1. Agriculture World

EU’s New Protocol on Basmati Rice Tricky for India

Shipra Singh
Shipra Singh
Rice grains

The European Union (EU) is trying to establish a “New Basmati Authenticity Protocol.” This comes in the wake of India’s effort to obtain a 3-month extension from EU to resolve is dispute with Pakistan over Protected Geographical Indication (PGI) status for Basmati rice 

The Food Authenticity Research Network, a part of the European Commission, did a detailed project on Basmati rice authenticity from 2016 to 2018.  

Their project focused on “Basmati rice bulked up with cheaper alternatives.” It’s been a decade since the Joint Research Center of European Commission has been doing research in this regard.  

However, in December 2020, EU announced that it is working on a new authenticity protocol for Basmati rice “depending on needs.”  

Expert view on EU’s new protocol  

Trade experts are of the view that EU has come up with this new protocol after India has sought PGI status for its Basmati rice.  

A statement has come from S. Chandrasekaran, who is a trade expert and has authored the book, “Basmati Rice: The Natural History and Geographical Indication.” He says, “When the authenticity of Basmati has already been established by India and it is a part of India’s GI Application to the EU, why should the European Standards Committee want to work on the creation of a new Basmati Authenticity Protocol?”  

“Does it mean European Commission wants to review Indian version of authenticity and subsequently definition?” he adds.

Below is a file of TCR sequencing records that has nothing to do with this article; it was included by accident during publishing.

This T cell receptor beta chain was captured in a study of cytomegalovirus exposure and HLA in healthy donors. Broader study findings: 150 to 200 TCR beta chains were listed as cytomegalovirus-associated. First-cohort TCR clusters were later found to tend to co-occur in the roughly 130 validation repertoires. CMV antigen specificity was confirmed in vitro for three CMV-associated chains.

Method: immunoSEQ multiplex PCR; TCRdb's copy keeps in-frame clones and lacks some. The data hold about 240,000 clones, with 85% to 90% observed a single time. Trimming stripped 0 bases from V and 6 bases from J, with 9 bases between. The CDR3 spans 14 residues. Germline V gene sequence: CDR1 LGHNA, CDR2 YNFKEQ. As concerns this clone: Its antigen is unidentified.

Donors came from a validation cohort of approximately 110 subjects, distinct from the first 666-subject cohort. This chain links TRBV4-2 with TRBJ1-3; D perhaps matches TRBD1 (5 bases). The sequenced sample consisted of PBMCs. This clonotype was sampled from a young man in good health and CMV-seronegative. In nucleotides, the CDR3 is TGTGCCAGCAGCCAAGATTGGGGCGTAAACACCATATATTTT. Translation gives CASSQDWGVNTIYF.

According to this trade expert, 11 Basmati rice varieties have been validated through DNA testing protocol in 2005. This happened when EU Basmati Import Regime was altered through negotiations on General Agreement on Tariffs and Trade (GATT) Article XXVII. After that, India notified 24 more varieties.  

In the Indo-EU Summit in 2017, India had proposed that its additional rice varieties be included as per the Modification of Concession under GATT.  

From January 1, 2017, EU statistics began to quantify the share of Basmati rice and other aromatic rice such as Jasmine rice in its total imports.  

To facilitate this, it had revised the CN (Combined Nomenclature) code for fragrant/aromatic rice on October 28, 2016 and created new codes for aromatic rice. Experts believe this to be another reason why EU is keen to create a new protocol.  

Why is this a tricky situation for India? 

This situation is tricky for India because now all additional Basmati rice varieties will have to pass the native trait tests.  

Now India needs to take care that no problem crops up in this regard.  

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